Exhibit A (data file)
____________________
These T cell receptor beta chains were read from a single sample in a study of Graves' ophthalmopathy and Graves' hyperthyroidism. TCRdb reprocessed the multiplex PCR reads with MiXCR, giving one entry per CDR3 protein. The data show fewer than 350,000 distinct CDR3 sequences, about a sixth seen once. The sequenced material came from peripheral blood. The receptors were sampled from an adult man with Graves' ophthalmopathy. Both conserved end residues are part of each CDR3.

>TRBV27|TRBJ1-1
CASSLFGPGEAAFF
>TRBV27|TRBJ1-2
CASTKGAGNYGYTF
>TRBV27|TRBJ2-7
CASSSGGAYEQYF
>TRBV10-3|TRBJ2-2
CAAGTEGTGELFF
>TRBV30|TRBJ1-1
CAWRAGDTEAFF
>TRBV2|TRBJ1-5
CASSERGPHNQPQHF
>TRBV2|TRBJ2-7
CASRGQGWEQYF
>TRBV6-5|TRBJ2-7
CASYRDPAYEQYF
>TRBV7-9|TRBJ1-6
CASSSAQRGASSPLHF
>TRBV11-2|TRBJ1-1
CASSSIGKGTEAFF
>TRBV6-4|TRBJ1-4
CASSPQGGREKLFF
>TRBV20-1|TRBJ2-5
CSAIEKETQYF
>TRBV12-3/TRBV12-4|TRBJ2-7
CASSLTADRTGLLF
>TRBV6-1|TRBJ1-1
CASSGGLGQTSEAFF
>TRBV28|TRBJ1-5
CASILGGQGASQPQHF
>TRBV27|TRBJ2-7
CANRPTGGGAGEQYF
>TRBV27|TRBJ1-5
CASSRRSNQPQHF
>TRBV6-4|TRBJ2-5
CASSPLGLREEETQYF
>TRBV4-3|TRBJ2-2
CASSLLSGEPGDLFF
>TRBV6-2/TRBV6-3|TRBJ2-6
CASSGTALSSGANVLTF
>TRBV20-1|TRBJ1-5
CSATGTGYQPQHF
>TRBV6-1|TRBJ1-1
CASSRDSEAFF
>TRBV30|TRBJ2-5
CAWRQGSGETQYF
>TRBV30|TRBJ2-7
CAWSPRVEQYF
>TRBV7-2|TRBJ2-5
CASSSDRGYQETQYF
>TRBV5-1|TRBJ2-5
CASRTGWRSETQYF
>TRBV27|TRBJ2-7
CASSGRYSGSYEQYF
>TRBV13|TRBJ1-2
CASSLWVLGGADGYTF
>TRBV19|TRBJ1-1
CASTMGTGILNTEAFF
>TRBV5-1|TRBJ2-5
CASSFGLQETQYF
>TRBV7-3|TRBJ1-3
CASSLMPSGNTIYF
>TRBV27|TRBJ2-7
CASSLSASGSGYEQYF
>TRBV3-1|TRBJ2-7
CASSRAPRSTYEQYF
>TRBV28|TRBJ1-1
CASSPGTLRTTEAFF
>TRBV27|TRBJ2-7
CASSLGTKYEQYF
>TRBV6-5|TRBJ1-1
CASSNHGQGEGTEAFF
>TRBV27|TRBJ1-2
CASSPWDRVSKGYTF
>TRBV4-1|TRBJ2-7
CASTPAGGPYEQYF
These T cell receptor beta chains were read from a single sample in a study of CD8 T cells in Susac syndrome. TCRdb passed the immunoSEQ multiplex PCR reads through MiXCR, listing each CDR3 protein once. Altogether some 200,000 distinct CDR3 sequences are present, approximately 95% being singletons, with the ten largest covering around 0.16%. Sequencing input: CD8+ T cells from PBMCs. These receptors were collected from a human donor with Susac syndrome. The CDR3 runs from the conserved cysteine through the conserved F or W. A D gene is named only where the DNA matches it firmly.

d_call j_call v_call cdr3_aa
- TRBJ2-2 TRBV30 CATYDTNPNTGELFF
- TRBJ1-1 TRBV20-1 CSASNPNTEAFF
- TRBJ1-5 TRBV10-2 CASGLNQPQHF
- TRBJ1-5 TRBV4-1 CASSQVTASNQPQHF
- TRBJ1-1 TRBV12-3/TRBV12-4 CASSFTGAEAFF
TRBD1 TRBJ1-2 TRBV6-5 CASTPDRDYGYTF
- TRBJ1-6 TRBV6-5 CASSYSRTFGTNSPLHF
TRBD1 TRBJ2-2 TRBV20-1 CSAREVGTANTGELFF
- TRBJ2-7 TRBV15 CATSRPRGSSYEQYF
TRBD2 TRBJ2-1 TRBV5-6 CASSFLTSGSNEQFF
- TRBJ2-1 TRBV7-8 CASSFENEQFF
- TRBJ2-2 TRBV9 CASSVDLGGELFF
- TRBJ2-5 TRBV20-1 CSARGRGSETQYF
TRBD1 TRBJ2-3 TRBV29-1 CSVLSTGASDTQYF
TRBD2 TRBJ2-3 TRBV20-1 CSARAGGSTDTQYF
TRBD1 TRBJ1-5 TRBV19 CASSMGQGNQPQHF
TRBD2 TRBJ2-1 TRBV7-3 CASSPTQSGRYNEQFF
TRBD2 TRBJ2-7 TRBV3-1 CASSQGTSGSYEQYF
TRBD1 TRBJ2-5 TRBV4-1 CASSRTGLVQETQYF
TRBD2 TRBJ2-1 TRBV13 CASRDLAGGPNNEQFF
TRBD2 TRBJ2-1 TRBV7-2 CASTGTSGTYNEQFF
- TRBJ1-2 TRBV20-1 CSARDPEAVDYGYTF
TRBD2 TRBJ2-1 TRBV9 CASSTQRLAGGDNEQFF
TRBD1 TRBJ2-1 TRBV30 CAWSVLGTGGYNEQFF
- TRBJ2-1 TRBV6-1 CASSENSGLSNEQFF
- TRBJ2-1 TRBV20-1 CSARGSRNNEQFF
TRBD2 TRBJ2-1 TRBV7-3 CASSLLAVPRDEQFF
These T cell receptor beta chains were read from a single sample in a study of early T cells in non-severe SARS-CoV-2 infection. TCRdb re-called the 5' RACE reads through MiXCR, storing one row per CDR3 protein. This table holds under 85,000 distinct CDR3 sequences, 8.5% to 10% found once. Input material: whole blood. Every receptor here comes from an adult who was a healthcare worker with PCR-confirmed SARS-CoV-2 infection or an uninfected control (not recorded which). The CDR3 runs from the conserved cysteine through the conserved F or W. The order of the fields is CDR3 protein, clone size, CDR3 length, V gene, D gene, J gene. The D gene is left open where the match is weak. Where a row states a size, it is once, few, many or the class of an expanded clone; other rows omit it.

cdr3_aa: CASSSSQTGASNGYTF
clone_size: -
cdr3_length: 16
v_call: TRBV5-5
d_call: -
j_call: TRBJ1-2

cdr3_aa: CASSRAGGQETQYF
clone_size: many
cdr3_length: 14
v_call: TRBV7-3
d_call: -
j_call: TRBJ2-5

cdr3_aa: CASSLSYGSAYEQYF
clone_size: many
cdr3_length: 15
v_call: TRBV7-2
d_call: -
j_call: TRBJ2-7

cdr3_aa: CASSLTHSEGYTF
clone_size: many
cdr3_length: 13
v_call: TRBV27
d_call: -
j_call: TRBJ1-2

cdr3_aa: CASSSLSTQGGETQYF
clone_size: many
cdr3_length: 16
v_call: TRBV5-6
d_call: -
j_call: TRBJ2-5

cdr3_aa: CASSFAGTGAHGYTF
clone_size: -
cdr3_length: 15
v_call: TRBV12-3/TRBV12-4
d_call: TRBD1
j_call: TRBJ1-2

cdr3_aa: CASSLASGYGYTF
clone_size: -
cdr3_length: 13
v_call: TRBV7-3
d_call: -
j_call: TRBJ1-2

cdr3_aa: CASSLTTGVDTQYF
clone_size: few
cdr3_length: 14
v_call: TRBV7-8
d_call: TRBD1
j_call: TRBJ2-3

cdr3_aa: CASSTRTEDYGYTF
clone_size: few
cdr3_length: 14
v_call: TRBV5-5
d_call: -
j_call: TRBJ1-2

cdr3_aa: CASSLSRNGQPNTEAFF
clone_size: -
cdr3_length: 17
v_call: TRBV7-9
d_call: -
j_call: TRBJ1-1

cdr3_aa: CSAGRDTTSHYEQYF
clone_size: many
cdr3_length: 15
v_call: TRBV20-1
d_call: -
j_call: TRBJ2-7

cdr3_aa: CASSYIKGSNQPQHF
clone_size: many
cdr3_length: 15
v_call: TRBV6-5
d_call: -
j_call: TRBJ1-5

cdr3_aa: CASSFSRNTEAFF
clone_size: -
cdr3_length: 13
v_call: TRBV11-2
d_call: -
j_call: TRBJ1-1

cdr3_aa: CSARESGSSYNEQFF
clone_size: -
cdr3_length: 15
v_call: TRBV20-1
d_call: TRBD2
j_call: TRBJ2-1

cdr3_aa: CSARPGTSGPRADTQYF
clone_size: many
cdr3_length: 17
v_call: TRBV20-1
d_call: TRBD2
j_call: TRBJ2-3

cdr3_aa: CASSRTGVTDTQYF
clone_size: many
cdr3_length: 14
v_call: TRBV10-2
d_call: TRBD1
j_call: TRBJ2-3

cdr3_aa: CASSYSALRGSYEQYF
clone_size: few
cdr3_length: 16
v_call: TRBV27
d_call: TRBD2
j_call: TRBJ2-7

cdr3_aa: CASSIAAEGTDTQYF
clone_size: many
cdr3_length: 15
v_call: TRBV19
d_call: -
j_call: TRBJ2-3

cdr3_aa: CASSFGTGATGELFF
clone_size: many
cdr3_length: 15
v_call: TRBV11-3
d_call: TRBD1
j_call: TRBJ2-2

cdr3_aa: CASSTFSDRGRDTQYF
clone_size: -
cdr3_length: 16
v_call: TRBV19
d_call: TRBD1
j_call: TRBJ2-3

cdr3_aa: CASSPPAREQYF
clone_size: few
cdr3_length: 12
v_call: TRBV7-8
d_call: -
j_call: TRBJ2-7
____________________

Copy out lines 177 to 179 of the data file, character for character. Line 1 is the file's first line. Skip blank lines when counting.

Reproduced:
v_call: TRBV6-5
d_call: -
j_call: TRBJ1-5